A special education teacher can expect to average about $61,030 per year according to 2019 BLS data, though this ranges greatly among and between states and districts. On average, private school teachers earn about $10,000 less than their public school counterparts. As special education teachers have become more necessary to meet the needs of individual students, pay has increased dramatically and is expected to increase at a rate equivalent to or faster than regular education teachers.

Visit our How to Become a Special Education Teacher career page.

How Will Education Affect a Special Education Teacher's Pay?

Special education teachers make about the same on average as regular education teachers. However, special education teachers are typically not responsible for a classroom of their own. Special education teachers in the public sector can earn an increased salary with the more higher education classes they take or degrees their earn.

Salary Points for a Teacher

Across the nation, on average, the more education and experience a teacher has, the more they will get paid. This is often kept track of with a school district's salary scale. Continuing education and years of experience work together to move teachers up the salary scale. Those with advanced degrees such as Master's Degrees in the school system will see a pay increase in most states.

How Will Experience Affect a Special Education Teacher's Annual Income?

Years of experience will often make a big difference in a Special Education teacher's salary. Depending on the school or district, a teacher can get an increase in salary with every year worked. The actual amount that the salary is increased by will vary from district to district. Amount will also vary greatly for private and charter schools. Often times, private school teachers earn less than public school teachers.

Salary for Teacher Assistants

A teacher's assistant is not typically required to hold a bachelor's degree, so the average pay is much lower than that of the teacher in charge. A teacher's assistant averages about $27,920 yearly with a slight range between $18,940 and $43,040. This will increase slightly as the cost of living increases, but will not rise significantly. Most teaching assistants who work within the school systems are offered insurance comparable to that of certified teacher's if in a salaried position. However, teaching assistants may be expected to perform duties not related to teaching such as lunch duty or bus duty as needed.

Learn more about how to become a Teaching Assistant.

How Will Experience Affect a Teacher Assistant's Pay?

Years of experience do not typically affect the pay scale of a teaching assistant, though experience is likely to help in the initial hiring process.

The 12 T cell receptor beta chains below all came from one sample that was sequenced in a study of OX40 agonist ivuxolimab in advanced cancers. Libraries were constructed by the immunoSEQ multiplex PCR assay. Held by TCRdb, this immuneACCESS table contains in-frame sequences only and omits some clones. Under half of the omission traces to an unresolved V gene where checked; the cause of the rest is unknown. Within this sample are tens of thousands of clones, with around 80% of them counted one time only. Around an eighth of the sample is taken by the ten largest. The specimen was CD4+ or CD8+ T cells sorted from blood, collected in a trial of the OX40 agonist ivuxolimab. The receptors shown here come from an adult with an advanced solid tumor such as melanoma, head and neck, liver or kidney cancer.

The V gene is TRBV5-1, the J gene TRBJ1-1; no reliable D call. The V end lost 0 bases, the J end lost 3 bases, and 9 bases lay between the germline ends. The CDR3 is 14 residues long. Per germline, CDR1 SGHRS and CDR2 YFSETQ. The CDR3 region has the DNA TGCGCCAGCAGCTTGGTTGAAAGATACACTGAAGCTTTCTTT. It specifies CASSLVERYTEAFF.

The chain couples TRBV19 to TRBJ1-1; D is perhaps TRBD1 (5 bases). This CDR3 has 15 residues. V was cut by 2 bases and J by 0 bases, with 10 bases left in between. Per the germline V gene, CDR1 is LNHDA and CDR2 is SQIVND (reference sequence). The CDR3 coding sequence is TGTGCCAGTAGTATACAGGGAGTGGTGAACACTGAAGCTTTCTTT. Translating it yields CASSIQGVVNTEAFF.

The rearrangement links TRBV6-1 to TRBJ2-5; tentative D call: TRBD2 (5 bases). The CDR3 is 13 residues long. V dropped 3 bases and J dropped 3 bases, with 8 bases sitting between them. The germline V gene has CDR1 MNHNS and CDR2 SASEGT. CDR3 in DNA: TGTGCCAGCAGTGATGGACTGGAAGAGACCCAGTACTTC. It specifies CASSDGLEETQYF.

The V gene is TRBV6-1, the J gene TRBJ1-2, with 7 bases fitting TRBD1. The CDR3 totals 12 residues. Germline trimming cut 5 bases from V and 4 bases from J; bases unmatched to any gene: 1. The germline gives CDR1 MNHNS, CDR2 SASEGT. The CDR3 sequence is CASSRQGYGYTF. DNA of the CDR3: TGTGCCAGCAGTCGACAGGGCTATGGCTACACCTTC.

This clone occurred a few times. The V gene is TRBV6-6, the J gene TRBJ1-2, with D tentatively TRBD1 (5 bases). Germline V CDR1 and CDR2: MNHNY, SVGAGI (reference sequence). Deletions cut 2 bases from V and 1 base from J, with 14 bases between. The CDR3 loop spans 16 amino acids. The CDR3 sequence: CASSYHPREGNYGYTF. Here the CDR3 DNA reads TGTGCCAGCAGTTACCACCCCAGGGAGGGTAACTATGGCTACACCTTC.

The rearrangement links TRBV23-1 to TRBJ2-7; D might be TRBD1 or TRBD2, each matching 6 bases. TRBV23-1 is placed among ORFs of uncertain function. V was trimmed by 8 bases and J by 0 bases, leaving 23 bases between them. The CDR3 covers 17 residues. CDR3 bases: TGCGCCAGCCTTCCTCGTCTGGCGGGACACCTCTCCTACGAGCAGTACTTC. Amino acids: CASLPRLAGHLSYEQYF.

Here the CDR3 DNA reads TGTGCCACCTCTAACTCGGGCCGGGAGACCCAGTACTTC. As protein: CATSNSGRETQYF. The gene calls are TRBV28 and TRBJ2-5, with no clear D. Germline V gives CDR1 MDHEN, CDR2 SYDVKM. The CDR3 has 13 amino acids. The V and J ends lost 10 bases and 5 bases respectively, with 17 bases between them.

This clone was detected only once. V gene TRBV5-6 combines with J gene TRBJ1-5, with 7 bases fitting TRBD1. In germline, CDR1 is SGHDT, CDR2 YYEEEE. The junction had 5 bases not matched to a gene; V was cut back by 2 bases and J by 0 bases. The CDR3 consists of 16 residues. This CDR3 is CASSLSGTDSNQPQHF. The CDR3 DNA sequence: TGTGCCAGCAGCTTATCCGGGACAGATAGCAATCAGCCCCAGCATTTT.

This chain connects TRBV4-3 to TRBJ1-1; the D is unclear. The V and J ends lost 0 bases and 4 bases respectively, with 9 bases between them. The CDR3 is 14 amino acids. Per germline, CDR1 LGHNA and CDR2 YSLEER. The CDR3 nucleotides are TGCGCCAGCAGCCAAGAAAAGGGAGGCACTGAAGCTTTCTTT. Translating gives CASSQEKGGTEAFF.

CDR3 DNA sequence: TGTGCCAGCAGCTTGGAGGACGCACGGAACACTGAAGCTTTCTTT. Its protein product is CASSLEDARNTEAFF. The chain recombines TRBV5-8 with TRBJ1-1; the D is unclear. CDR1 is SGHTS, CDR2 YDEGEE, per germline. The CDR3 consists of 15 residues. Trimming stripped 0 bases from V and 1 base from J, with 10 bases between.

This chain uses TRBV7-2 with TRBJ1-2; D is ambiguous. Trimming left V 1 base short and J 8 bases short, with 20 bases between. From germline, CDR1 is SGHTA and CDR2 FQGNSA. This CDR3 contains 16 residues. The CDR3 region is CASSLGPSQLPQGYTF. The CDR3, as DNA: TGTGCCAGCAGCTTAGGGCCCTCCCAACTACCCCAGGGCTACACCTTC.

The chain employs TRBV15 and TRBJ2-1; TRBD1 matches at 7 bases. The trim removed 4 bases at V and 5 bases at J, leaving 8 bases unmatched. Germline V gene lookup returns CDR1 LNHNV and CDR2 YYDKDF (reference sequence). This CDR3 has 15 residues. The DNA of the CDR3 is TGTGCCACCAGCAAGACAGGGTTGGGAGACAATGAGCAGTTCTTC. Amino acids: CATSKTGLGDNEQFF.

Public School Pay vs. Private School Pay

Most teachers have an option to teach at either public or private school. Few teachers even switch from one to the other in time. Public schools tend to have set salaries by district or state that vary little for each teacher. However, private schools are often tuition paid and teacher salaries can vary greatly, as can expectations of each teacher.

On average, private school teachers earn about $10,000 to $15,000 less a year than those working in public schools. Those teaching in prestigious private schools will likely have the highest salaries, but will need to have the competitive edge to gain the job in the first place. Those who choose to teach in independent charter schools can expect a lower pay scale as these schools are supported by communities and donations as well as public funds, limiting what monies are available.

Private schools are not required to answer to school districts as they are not supported by public funds. This means the curricula as well as salaries are set by the school. This includes salary cuts and increases as determined by the organization. Though the initial salary may be higher at private schools, these schools do not necessarily offer a retirement fund, pension, or full health coverage for individual teachers.

Benefits Associated with a Teacher's Annual Income

Becoming a teacher can be a life-changing experience. Salary is not the only benefit to working in the public school system.

Retirement Plan

All public school teachers have a retirement plan that begins collecting money immediately. In addition a pension plan is typically an option for teacher's who put in enough years. Private schools may or may not offer this benefit, as it will depend on individual schools. Pension is a benefit that is becoming scarce in many industries, so it is important to take this benefit into consideration when analyzing a teacher's salary.

Health Benefits

Health benefits are offered to all public school teachers with a portion of the pay going into the overall chosen plan. Health benefits usually cover health, dental and vision. Although most private schools will also offer health benefits to their teachers, the degree to which it is offered will vary from school to school.

A Teacher's Schedule

One benefit that many appreciate is the schedule most educators hold. Most schools work on a 180 days school year schedule with summer breaks for two months. This means a 10-month year for employees with weekends, most holidays, and scheduled breaks off during the year. In addition, some areas have numerous snow days each year. Days are typically eight hours long with a slight variation. Those who teach in year round schools typically teach a term and then have six to eight weeks off in a continual cycle. However, all teachers will admit that some planning and preparation are needed prior to and following the school day.

If you are trying to figure out whether teaching is right for you, here's where to start.

(Salary data for elementary, middle-school and high-school teachers reported by the U.S. Bureau of Labor Statistics in May 2019. Figures represent state data, not school-specific information. Conditions in your area may vary. Information accessed March 2021.)